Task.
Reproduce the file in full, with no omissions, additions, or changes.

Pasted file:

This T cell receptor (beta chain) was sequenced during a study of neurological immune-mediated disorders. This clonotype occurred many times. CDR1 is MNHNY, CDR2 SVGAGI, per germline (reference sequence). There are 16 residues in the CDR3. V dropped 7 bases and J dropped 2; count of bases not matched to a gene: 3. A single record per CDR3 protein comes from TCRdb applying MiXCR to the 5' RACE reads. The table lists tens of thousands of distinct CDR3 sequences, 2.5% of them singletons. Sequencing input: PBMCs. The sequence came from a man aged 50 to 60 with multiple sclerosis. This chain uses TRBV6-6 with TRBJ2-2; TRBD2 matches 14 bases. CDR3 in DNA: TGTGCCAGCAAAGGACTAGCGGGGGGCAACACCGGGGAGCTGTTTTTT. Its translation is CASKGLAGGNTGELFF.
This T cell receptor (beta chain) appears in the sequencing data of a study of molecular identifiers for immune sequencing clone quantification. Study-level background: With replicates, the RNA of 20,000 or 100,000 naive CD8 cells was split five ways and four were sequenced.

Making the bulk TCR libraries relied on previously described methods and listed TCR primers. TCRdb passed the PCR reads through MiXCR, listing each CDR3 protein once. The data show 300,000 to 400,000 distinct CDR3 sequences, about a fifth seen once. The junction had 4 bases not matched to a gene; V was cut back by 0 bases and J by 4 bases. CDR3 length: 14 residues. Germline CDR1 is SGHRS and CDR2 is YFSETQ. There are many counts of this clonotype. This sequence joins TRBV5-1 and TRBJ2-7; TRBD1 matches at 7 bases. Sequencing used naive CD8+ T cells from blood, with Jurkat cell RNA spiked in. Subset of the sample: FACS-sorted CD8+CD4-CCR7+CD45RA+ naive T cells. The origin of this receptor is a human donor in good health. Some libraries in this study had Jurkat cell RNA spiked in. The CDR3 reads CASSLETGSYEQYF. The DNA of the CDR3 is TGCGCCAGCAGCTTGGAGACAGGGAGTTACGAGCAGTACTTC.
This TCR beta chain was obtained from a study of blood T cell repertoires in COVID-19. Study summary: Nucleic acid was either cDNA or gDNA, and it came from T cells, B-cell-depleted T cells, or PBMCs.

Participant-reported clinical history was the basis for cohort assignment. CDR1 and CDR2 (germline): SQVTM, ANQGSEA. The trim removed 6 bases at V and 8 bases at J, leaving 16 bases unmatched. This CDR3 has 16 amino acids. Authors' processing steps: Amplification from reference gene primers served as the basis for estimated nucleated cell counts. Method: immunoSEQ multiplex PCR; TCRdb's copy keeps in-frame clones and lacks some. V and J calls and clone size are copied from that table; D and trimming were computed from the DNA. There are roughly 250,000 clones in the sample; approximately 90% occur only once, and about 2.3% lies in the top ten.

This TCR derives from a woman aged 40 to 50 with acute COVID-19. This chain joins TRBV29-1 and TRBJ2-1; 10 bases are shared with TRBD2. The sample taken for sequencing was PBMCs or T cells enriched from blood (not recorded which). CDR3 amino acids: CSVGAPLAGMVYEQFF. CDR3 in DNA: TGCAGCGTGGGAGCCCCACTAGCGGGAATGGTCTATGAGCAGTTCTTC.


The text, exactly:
This T cell receptor (beta chain) was sequenced during a study of neurological immune-mediated disorders. This clonotype occurred many times. CDR1 is MNHNY, CDR2 SVGAGI, per germline (reference sequence). There are 16 residues in the CDR3. V dropped 7 bases and J dropped 2; count of bases not matched to a gene: 3. A single record per CDR3 protein comes from TCRdb applying MiXCR to the 5' RACE reads. The table lists tens of thousands of distinct CDR3 sequences, 2.5% of them singletons. Sequencing input: PBMCs. The sequence came from a man aged 50 to 60 with multiple sclerosis. This chain uses TRBV6-6 with TRBJ2-2; TRBD2 matches 14 bases. CDR3 in DNA: TGTGCCAGCAAAGGACTAGCGGGGGGCAACACCGGGGAGCTGTTTTTT. Its translation is CASKGLAGGNTGELFF.
This T cell receptor (beta chain) appears in the sequencing data of a study of molecular identifiers for immune sequencing clone quantification. Study-level background: With replicates, the RNA of 20,000 or 100,000 naive CD8 cells was split five ways and four were sequenced.

Making the bulk TCR libraries relied on previously described methods and listed TCR primers. TCRdb passed the PCR reads through MiXCR, listing each CDR3 protein once. The data show 300,000 to 400,000 distinct CDR3 sequences, about a fifth seen once. The junction had 4 bases not matched to a gene; V was cut back by 0 bases and J by 4 bases. CDR3 length: 14 residues. Germline CDR1 is SGHRS and CDR2 is YFSETQ. There are many counts of this clonotype. This sequence joins TRBV5-1 and TRBJ2-7; TRBD1 matches at 7 bases. Sequencing used naive CD8+ T cells from blood, with Jurkat cell RNA spiked in. Subset of the sample: FACS-sorted CD8+CD4-CCR7+CD45RA+ naive T cells. The origin of this receptor is a human donor in good health. Some libraries in this study had Jurkat cell RNA spiked in. The CDR3 reads CASSLETGSYEQYF. The DNA of the CDR3 is TGCGCCAGCAGCTTGGAGACAGGGAGTTACGAGCAGTACTTC.
This TCR beta chain was obtained from a study of blood T cell repertoires in COVID-19. Study summary: Nucleic acid was either cDNA or gDNA, and it came from T cells, B-cell-depleted T cells, or PBMCs.

Participant-reported clinical history was the basis for cohort assignment. CDR1 and CDR2 (germline): SQVTM, ANQGSEA. The trim removed 6 bases at V and 8 bases at J, leaving 16 bases unmatched. This CDR3 has 16 amino acids. Authors' processing steps: Amplification from reference gene primers served as the basis for estimated nucleated cell counts. Method: immunoSEQ multiplex PCR; TCRdb's copy keeps in-frame clones and lacks some. V and J calls and clone size are copied from that table; D and trimming were computed from the DNA. There are roughly 250,000 clones in the sample; approximately 90% occur only once, and about 2.3% lies in the top ten.

This TCR derives from a woman aged 40 to 50 with acute COVID-19. This chain joins TRBV29-1 and TRBJ2-1; 10 bases are shared with TRBD2. The sample taken for sequencing was PBMCs or T cells enriched from blood (not recorded which). CDR3 amino acids: CSVGAPLAGMVYEQFF. CDR3 in DNA: TGCAGCGTGGGAGCCCCACTAGCGGGAATGGTCTATGAGCAGTTCTTC.